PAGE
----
120 useful summary tables are provided throughout the book. These include tables of parameters and definitions, geometry and shapes, equations and formulae, data, characteristics, diagrams, diagnostics, problems and remedies, properties, and procedures. Every important topic in the book is summarized in tabular form. By glancing at a table, the reader can quickly identify what he’s looking for and then find out additional information, as needed, covered in the chapter.
Understanding of part-load or off-peak operation of pumps is generally obtained through of years of experience with custom specification pumps, helping to resolve performance issues that routinely arise during shop testing. Chapter 5 of Gülich’s book addresses this topic from the viewpoint of observed phenomena and how basic physical principles apply. Any pump engineer called upon to resolve a difficult off-peak performance issue is likely to benefit from a review of this valuable chapter.
Good design information on axial flow pumps is relatively limited or difficult to find in published literature. Stepanoff’s Chapter 8, “Axial Flow Pumps,” has been a staple reference on the topic for more than 50 years. Centrifugal Pumps Second Editionraises the bar and packs loads of detailed design information, explanations and procedures into 24 pages, 7 tables, and 10 figures devoted to this topic.
The books’ index is above average. It’s better than most, particularly compared to some modern texts that apparently used computer software to generate the index. The problem with software-generated indexes, by the way, is that incidental appearances of subject words throughout the book are lumped together with the most relevant topic usage of those words. This adds time for the reader when looking through the book for a particular topic. Thankfully, Centrifugal Pumps Second Edition’s index does a very good job of connecting key words with relevant topics. I did find a couple of exceptions – “Complete pump characteristics,” also known as “four-quadrant” or “quadrant” curve characteristics, are called “general characteristics” in this book. “General characteristics,” at least in the US, is not a commonly used term for the topic. Also, “axial impeller” and “axial diffuser” are not listed in the index even though there’s an excellent subchapter on “Axial impellers and diffusers.” This can only be classified as an omission.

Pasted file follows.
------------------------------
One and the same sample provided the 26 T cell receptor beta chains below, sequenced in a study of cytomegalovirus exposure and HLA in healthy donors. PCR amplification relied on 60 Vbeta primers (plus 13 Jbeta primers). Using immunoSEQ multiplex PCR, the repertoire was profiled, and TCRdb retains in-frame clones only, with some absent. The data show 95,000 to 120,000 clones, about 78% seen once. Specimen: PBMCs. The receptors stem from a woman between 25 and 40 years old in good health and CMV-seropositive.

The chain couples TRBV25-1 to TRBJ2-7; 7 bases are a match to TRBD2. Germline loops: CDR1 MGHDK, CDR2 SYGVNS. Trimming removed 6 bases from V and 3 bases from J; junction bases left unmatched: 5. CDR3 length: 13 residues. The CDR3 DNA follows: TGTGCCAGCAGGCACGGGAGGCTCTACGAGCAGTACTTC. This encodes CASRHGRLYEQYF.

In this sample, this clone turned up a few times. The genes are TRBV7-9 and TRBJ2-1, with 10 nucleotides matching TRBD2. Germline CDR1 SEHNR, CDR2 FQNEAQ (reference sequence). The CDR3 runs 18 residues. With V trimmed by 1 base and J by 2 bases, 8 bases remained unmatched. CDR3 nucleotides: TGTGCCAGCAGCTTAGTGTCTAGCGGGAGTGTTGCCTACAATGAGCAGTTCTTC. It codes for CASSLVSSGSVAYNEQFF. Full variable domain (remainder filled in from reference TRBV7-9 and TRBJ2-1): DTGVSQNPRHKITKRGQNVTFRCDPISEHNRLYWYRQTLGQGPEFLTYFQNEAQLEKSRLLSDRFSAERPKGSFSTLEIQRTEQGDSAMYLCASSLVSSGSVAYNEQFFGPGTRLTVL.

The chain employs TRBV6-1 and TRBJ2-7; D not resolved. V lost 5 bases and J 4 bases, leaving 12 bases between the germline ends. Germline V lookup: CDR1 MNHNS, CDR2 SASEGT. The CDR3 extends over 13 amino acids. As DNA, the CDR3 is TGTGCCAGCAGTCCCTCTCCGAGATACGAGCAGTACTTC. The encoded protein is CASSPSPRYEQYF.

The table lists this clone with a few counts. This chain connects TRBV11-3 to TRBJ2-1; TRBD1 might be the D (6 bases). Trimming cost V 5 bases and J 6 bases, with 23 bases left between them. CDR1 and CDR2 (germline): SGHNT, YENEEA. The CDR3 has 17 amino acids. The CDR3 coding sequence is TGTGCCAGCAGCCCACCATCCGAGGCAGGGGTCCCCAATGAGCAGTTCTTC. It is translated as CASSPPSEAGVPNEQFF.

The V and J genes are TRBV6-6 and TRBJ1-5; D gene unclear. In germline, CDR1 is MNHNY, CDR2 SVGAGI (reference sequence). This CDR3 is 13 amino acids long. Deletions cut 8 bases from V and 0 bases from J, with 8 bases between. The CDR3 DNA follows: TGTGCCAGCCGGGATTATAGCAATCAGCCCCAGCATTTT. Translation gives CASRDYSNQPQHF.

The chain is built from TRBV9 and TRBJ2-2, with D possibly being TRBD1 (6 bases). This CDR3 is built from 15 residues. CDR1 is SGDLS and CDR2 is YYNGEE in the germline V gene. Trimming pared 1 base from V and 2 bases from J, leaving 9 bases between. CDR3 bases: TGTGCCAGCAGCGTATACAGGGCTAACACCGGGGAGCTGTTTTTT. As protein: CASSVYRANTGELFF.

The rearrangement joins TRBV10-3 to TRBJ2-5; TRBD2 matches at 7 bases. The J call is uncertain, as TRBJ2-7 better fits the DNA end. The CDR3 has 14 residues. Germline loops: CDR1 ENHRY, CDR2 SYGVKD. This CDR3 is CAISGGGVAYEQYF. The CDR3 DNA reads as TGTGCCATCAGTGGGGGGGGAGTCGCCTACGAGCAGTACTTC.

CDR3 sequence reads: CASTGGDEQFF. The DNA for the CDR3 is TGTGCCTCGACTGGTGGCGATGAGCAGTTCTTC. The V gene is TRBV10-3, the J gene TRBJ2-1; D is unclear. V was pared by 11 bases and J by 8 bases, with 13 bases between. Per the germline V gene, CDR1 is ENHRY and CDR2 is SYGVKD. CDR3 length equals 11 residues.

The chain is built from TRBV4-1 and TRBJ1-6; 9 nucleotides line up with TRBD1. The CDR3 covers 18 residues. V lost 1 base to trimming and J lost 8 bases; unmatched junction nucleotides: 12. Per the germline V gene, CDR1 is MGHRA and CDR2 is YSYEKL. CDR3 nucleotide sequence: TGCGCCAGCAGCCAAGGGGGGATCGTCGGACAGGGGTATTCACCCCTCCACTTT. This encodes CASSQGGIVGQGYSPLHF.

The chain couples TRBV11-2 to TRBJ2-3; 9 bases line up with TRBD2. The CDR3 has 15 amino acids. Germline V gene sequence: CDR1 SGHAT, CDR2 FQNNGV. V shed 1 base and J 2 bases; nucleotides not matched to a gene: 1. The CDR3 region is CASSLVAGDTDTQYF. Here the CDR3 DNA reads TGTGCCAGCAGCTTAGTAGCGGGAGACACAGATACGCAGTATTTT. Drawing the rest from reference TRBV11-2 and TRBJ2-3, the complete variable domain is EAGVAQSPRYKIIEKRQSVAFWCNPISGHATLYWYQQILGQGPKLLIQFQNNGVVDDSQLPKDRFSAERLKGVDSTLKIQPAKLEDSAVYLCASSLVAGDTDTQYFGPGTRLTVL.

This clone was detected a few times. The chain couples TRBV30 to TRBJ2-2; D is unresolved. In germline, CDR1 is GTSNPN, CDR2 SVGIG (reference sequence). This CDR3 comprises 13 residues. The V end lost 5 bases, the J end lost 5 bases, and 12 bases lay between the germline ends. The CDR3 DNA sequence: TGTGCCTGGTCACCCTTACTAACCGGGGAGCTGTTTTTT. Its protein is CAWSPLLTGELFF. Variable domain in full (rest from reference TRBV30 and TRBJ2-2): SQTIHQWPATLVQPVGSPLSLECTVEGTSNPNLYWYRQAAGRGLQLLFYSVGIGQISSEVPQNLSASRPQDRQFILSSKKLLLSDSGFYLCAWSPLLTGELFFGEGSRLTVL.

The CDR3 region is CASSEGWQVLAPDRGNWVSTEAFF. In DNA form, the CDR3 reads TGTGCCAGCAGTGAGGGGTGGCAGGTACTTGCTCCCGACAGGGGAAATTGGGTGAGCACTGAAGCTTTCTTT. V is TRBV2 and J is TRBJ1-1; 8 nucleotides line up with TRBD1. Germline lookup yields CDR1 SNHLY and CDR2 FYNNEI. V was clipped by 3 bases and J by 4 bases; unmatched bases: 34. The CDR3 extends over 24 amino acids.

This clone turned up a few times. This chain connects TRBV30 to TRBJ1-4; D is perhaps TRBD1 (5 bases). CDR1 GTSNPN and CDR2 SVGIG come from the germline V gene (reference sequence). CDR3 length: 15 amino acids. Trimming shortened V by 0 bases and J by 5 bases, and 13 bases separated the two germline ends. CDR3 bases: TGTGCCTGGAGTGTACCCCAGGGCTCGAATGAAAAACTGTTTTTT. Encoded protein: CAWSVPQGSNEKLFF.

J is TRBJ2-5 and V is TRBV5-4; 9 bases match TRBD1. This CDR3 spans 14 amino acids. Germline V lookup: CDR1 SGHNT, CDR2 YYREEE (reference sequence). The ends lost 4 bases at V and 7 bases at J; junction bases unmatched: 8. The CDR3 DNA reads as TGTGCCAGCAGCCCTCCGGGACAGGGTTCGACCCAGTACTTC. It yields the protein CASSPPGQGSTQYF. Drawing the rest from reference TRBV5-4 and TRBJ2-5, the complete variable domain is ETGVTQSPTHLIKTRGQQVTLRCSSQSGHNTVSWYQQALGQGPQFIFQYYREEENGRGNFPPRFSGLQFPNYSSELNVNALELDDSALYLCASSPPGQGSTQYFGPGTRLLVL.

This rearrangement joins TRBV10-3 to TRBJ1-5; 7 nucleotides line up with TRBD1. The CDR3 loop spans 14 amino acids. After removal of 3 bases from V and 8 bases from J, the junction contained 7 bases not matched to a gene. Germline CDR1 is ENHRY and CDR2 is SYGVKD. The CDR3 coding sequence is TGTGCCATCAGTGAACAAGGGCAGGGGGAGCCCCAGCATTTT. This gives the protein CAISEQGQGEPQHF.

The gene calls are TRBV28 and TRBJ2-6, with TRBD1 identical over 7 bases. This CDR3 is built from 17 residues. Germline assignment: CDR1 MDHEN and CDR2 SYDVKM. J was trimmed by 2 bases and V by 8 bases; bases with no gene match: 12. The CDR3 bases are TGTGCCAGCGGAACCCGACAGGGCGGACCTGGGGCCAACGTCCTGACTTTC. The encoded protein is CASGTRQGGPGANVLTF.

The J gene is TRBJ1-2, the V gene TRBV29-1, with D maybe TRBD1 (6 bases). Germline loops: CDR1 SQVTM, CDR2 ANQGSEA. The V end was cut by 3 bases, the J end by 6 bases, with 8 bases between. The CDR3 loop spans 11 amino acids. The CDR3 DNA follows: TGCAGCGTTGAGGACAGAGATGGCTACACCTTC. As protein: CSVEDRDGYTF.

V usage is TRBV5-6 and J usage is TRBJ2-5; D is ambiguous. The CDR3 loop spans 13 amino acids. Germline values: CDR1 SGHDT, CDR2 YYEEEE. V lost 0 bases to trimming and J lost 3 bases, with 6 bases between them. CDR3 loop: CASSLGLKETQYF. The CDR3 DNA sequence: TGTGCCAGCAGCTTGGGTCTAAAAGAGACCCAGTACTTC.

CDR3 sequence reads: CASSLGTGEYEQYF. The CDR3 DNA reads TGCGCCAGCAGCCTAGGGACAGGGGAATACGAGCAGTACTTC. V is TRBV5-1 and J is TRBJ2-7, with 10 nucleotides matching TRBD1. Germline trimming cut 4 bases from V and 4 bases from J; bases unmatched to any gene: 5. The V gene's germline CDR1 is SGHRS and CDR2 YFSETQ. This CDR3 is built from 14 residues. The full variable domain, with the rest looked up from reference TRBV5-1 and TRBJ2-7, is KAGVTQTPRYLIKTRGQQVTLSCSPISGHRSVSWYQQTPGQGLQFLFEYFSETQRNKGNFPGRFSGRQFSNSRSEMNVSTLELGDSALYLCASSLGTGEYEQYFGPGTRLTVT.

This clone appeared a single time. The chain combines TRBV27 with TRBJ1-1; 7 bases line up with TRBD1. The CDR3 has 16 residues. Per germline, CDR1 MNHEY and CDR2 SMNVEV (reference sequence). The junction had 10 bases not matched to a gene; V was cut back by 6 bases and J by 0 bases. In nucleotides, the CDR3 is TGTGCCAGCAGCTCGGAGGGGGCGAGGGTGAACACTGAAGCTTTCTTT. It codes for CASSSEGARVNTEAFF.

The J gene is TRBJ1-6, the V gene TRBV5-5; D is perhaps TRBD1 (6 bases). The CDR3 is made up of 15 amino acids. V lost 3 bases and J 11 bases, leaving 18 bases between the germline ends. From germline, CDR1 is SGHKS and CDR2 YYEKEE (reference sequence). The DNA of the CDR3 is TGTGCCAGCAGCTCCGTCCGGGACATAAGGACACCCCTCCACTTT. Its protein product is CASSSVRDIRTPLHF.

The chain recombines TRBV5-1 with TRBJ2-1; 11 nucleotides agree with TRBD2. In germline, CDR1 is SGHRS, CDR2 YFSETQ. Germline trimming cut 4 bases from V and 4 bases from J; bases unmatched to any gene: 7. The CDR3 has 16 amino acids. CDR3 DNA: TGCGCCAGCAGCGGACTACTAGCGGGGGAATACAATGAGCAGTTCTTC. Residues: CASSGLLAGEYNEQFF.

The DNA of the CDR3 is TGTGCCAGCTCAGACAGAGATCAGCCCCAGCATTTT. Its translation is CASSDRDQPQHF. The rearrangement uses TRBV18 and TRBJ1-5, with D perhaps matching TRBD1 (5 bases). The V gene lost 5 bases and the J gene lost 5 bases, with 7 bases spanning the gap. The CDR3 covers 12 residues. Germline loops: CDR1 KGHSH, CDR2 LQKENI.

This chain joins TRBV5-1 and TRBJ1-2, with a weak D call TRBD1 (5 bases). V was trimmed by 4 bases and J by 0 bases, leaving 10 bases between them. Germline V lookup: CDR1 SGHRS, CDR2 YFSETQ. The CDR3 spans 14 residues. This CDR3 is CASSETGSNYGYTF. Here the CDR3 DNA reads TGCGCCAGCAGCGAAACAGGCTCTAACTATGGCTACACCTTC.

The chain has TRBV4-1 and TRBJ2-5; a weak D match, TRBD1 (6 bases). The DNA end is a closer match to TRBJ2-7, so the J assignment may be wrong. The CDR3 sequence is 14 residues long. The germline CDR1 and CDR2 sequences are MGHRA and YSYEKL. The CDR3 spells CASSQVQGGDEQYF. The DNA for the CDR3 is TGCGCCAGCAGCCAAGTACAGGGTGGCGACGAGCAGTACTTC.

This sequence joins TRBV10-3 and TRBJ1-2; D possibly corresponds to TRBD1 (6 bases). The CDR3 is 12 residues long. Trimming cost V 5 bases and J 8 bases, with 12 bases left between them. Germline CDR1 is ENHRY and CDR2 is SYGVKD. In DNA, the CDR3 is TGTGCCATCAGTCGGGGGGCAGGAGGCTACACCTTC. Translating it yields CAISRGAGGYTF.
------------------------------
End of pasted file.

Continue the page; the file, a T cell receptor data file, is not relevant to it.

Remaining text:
The book’s bibliography is extensive. Every important reference on the subject is included. The majority of source references are published in English and most of the others are in German. The first edition of this book, by the way, was published only in German, while the second edition is available in both German and English.
The above review is just a select sampling of what’s available in the book. Entire chapters are devoted to suction capability and cavitation, numerical flow calculations, hydraulic forces, noise and vibrations, pump operation, materials, and pump selection. A pump engineer, especially early in his or her career, will save valuable time searching elsewhere for the information that’s available in Centrifugal Pumps Second Edition.